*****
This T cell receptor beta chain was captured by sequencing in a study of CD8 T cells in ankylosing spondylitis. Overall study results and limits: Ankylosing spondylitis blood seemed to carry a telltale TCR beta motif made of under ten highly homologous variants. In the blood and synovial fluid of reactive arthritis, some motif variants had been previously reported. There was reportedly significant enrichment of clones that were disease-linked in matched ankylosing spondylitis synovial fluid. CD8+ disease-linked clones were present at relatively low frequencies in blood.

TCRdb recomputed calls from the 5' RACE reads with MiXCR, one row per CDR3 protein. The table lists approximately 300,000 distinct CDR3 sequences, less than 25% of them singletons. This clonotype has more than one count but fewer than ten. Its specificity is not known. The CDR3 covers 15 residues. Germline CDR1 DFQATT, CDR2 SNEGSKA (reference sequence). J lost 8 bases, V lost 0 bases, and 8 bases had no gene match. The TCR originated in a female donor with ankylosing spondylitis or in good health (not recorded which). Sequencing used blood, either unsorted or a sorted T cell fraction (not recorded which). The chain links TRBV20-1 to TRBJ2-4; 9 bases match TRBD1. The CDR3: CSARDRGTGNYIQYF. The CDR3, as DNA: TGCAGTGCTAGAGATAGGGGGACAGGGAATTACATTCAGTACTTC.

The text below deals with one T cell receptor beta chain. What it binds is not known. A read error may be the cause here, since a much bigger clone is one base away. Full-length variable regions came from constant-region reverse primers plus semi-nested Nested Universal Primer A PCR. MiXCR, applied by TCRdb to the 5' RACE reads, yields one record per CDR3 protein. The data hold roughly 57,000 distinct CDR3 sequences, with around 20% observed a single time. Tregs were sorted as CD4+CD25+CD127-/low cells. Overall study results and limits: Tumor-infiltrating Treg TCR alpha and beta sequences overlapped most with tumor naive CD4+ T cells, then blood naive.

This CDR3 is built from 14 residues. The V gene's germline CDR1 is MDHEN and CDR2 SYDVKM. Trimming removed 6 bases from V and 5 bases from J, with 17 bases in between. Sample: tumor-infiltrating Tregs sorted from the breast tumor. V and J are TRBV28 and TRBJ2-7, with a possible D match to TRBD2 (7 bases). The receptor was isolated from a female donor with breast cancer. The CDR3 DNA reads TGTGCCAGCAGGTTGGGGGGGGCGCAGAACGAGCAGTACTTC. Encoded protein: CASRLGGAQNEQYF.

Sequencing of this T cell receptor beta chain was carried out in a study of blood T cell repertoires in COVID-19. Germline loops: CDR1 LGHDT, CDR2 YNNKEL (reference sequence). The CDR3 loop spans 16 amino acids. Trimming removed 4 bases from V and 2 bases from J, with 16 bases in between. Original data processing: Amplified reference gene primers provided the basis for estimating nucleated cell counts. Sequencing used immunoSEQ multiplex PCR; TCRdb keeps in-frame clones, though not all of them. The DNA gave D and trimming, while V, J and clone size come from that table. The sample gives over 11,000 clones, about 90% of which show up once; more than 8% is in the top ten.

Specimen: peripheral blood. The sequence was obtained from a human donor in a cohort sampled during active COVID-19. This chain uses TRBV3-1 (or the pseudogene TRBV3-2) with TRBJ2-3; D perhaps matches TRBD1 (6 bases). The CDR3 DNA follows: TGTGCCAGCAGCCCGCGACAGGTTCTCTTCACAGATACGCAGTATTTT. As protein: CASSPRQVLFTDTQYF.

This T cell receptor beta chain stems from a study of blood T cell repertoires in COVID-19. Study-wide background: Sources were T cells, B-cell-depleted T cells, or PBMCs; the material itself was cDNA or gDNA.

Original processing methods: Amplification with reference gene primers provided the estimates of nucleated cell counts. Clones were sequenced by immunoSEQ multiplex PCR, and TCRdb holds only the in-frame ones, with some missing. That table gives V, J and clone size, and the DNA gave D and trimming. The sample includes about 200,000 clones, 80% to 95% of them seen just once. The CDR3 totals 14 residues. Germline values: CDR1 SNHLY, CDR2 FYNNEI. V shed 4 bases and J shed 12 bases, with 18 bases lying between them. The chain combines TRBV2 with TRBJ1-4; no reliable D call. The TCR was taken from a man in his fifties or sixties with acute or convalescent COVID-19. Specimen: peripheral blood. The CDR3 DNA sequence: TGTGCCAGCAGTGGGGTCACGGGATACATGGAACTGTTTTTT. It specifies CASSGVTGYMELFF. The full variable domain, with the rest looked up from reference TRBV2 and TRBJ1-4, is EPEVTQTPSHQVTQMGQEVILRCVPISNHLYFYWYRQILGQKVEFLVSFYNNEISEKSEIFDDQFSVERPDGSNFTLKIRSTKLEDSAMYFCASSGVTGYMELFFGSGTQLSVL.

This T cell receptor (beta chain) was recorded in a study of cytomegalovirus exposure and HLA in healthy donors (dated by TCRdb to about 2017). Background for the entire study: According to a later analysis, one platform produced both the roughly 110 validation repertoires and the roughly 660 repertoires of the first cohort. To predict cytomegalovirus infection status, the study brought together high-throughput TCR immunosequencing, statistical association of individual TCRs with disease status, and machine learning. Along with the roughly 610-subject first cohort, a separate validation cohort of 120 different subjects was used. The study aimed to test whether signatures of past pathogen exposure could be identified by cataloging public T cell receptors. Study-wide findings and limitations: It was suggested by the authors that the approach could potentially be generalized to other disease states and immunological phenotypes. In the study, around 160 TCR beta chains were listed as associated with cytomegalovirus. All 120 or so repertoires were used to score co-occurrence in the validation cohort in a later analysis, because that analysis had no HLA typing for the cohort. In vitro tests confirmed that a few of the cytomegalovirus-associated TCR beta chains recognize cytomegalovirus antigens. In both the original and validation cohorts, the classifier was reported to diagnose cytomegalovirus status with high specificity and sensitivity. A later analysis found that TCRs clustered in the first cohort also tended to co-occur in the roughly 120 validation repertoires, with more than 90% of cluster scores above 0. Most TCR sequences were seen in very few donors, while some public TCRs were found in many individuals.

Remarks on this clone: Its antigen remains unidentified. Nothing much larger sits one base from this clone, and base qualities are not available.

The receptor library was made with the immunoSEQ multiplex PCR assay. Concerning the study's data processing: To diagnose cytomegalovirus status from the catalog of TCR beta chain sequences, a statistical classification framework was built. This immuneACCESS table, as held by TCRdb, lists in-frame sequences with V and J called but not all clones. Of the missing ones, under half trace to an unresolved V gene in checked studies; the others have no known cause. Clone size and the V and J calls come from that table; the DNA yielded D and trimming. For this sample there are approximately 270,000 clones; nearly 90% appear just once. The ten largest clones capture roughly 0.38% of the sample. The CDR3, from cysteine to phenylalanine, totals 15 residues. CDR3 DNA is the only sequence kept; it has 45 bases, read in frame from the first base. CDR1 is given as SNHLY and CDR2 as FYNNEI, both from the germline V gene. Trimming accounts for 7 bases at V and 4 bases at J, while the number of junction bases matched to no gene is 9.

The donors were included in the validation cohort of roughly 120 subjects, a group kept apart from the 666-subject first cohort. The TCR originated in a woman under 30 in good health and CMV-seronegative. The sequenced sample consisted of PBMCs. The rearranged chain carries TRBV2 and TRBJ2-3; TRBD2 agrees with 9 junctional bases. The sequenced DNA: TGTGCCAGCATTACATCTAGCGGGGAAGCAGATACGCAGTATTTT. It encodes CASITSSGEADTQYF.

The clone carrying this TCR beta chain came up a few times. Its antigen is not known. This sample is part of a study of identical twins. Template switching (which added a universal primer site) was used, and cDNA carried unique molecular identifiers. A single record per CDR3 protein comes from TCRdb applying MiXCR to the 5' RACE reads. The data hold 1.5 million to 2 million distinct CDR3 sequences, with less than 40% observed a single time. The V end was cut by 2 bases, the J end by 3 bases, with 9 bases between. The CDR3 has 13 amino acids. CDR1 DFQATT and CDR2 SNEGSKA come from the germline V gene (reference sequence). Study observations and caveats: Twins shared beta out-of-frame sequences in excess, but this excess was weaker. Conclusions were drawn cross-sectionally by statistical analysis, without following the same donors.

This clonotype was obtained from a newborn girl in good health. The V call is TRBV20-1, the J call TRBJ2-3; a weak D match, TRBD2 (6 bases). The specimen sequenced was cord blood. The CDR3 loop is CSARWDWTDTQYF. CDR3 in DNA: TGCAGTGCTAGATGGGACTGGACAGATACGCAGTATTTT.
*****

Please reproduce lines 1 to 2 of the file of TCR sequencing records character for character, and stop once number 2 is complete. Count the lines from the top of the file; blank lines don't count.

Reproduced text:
This T cell receptor beta chain was captured by sequencing in a study of CD8 T cells in ankylosing spondylitis. Overall study results and limits: Ankylosing spondylitis blood seemed to carry a telltale TCR beta motif made of under ten highly homologous variants. In the blood and synovial fluid of reactive arthritis, some motif variants had been previously reported. There was reportedly significant enrichment of clones that were disease-linked in matched ankylosing spondylitis synovial fluid. CD8+ disease-linked clones were present at relatively low frequencies in blood.

TCRdb recomputed calls from the 5' RACE reads with MiXCR, one row per CDR3 protein. The table lists approximately 300,000 distinct CDR3 sequences, less than 25% of them singletons. This clonotype has more than one count but fewer than ten. Its specificity is not known. The CDR3 covers 15 residues. Germline CDR1 DFQATT, CDR2 SNEGSKA (reference sequence). J lost 8 bases, V lost 0 bases, and 8 bases had no gene match. The TCR originated in a female donor with ankylosing spondylitis or in good health (not recorded which). Sequencing used blood, either unsorted or a sorted T cell fraction (not recorded which). The chain links TRBV20-1 to TRBJ2-4; 9 bases match TRBD1. The CDR3: CSARDRGTGNYIQYF. The CDR3, as DNA: TGCAGTGCTAGAGATAGGGGGACAGGGAATTACATTCAGTACTTC.